Eastern Promises


Before I arrived at Vienna International Airport yesterday morning, Eva Urbanikova, founder of Evitapress, was just a name on a book contract to me. But in Slovakia, Eva is a local TV celebrity, author and entrepreneur. It seems the only thing she’s lousy at is reading a map, so after my arrival at Vienna airport, we tried for two hours to find the University of Vienna. I wanted to make the pilgrimage because it was there that my beloved grandmother went to university and she was the one who instilled in me my love of books in the first place. The goose chase through Vienna’s narrow, winding streets was a bonding opportunity and by the time Eva took this picture, she had told me the amazing story of how she had started her successful publishing house with the money from her self-published bestselling memoir. Now she’s committed to empowering women to tell their stories.


We drove from Vienna to Bratislava and met my translator for lunch on the bank of the Danube. The time between lunch yesterday and now has been a coffee binge of epic proportions, a lesson in Slovak history and a barrage of Czech and Slovak press that, while exhausting, has been fascinating and is certainly a rare privilege for an American author.


I began the morning with an appearance on a morning radio show called Fun Radio, the host of which is the biggest celebrity in Slovakia and nearly just won Dancing With the Stars. It felt a bit like I was in the Eastern European version of the movie Lost in Translation, but it was a hoot.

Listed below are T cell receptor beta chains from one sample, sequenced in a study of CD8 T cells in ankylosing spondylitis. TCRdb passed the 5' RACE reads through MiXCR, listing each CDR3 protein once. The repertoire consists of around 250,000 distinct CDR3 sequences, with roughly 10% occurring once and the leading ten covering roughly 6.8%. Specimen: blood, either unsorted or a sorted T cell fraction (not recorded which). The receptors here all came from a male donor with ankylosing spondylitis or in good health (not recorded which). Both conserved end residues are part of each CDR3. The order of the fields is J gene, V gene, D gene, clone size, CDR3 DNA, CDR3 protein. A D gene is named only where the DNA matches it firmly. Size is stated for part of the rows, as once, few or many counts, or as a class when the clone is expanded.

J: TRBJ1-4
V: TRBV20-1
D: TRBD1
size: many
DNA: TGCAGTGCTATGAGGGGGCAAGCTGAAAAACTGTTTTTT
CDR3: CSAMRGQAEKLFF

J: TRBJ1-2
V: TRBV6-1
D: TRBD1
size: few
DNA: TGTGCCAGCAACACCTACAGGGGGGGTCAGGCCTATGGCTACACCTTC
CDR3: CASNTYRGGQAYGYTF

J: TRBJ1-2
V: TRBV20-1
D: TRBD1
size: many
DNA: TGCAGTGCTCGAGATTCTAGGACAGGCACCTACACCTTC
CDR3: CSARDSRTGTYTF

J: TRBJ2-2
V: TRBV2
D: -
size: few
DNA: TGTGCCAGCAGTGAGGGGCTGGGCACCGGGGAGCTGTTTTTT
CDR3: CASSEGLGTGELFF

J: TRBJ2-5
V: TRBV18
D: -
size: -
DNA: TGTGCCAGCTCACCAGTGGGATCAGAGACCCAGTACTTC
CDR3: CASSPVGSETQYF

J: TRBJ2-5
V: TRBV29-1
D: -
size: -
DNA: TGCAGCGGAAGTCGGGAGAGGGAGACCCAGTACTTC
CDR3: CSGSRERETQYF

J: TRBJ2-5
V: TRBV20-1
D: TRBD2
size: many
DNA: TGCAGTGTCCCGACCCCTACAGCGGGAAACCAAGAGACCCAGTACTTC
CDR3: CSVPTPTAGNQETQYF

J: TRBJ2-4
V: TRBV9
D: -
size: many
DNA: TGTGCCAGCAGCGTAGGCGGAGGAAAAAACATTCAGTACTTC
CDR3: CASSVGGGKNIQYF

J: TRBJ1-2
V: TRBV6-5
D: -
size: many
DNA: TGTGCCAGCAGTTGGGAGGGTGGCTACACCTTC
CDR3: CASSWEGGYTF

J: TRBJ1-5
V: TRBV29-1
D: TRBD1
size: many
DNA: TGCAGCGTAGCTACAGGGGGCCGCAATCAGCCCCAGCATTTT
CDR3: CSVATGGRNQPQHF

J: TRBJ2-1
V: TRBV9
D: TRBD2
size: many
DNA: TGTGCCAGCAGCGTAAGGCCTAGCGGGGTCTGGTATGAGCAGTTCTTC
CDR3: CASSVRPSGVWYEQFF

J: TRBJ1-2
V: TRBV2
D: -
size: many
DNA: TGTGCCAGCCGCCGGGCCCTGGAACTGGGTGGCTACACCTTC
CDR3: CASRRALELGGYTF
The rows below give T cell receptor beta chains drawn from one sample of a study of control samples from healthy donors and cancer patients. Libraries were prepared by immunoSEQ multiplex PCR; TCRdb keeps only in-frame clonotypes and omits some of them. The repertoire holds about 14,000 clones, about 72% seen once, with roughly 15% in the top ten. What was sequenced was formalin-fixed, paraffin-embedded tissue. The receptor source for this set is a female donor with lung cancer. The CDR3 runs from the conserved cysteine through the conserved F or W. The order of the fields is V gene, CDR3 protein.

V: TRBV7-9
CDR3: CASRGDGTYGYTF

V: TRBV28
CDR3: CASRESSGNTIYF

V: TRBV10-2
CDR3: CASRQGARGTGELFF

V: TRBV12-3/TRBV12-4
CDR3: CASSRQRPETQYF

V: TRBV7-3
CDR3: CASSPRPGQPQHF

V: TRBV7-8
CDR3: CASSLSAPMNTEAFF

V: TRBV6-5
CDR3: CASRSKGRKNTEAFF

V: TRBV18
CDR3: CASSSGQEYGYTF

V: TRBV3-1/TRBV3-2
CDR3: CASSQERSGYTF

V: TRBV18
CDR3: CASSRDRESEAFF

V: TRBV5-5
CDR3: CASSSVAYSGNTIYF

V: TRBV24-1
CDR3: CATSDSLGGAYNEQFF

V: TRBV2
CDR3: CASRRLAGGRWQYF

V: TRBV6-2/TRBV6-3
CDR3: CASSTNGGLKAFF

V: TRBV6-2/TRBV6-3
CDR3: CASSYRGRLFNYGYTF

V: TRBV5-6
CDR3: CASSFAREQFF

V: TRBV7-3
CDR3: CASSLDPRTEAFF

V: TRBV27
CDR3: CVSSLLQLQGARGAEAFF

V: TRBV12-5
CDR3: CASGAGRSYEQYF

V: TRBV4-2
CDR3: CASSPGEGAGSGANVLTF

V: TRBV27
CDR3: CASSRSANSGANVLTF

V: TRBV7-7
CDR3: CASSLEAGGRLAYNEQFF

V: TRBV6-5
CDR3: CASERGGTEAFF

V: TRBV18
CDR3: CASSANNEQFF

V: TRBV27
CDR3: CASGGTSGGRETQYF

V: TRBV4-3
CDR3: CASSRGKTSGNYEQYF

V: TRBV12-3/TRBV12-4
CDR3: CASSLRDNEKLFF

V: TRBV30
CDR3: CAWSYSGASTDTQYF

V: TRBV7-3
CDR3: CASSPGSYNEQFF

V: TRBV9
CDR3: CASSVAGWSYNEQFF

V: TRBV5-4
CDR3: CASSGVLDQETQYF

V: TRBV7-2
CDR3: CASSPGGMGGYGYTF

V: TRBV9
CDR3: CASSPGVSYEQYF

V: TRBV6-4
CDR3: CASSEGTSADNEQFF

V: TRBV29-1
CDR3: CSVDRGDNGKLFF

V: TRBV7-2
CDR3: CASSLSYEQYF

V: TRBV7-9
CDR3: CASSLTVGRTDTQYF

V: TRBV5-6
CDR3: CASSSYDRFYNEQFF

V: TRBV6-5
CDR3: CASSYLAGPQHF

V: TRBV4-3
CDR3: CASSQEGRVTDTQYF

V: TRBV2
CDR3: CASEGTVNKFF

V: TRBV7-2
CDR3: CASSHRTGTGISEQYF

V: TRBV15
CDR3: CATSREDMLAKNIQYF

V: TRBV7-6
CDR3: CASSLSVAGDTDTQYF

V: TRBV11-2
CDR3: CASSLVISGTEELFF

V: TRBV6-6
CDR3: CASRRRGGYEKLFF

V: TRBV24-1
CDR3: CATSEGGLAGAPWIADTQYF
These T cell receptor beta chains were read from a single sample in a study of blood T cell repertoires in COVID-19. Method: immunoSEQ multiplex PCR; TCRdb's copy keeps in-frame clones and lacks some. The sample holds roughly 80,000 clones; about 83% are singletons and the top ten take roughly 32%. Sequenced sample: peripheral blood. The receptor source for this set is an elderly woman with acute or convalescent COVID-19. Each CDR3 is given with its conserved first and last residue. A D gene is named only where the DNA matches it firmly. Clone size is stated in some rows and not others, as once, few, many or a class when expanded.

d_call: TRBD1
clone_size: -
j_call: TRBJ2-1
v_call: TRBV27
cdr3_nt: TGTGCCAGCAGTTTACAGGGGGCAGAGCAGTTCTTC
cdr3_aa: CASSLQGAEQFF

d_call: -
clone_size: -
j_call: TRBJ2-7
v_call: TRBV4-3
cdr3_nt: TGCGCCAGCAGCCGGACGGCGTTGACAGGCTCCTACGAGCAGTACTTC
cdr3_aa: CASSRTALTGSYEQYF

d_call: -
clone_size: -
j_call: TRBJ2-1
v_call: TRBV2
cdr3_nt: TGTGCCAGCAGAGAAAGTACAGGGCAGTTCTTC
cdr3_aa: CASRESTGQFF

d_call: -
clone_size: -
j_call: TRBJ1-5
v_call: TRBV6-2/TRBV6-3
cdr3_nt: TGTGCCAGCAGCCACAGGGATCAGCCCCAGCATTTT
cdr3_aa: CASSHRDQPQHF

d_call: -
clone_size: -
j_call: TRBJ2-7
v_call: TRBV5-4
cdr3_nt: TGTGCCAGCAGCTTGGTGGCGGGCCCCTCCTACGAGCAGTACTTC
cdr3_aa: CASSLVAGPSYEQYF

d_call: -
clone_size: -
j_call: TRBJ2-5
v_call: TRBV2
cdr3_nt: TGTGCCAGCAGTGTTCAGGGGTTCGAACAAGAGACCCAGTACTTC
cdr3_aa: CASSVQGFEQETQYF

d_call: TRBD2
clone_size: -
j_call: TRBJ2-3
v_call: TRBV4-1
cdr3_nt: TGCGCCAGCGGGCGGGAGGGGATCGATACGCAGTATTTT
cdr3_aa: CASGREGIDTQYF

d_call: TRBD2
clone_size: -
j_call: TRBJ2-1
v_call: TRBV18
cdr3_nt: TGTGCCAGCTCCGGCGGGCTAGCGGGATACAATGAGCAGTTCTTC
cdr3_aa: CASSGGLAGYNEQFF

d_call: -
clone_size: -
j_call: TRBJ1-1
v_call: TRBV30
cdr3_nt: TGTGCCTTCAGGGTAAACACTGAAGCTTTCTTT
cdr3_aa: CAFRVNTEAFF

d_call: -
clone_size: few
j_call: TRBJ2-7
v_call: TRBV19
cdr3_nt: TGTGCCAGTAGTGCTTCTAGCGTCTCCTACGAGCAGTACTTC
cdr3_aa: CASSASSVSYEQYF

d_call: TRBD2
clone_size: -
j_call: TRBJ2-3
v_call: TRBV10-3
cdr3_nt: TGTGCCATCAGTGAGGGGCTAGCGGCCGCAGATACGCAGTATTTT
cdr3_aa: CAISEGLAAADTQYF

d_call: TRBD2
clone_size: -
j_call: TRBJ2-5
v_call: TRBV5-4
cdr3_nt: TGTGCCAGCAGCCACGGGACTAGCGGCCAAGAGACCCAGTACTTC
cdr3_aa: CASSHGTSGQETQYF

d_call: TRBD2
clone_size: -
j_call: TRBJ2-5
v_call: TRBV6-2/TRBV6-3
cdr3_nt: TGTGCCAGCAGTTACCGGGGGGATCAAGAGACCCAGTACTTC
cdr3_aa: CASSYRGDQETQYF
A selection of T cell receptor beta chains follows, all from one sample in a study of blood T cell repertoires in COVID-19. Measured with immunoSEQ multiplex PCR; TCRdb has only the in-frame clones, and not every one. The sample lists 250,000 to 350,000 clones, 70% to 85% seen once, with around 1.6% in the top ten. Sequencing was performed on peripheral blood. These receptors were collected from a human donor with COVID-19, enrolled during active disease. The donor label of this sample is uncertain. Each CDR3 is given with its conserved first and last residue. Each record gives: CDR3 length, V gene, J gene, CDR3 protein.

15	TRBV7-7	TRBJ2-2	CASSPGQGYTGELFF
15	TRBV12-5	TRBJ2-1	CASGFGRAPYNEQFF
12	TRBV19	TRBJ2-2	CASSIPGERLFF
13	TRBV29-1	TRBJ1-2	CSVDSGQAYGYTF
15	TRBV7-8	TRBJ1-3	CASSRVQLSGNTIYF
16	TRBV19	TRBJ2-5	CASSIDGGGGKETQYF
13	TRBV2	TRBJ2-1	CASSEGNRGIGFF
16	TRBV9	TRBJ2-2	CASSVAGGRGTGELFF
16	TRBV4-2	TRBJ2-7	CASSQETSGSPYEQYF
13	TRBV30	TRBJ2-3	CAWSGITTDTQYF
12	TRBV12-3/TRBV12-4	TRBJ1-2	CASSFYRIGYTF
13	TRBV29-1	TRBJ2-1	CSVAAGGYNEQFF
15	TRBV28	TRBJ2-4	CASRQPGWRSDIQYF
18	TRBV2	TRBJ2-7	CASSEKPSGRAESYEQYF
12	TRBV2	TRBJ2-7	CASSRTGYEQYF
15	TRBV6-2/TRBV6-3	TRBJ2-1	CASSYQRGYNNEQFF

We did the rest of the press back at the hotel, which overlooks the main square of Bratislava.


I have a thousand stories about pig ears and castles amd Communism and a place called Chicken Hell, among other things, but I’m so tired that I was sure I was seeing ghosts a minute ago. Plus I have to be up at 5:30 to catch a plane to Hamburg tomorrow, so I’m going to sign off.

But before I do, I want to share a tragic story. Eva’s sister Yanna (pictured below on my hotel balcony) is crazy about beat poets, so she went to America as an exchange student when she was in high school. She landed at a farm in Arkansas and her English teacher had never even heard of Ferlinghetti (you haven’t lived until you’ve heard the name “Ferlinghetti” pronounced with a Slovak accent). Instead, her school had a class called “meat lab,” in which they slaughtered, processed and prepared animals for lunch. She never even got to visit San Francisco. I swore to her that if she could find a way to get to L.A., I’d drive her to San Francisco and take her to City Lights myself.


Seriously, I’m beyond overwhelmed by the enthusiasm of the journalists and the generosity of my publisher here. I won’t soon forget this journey.

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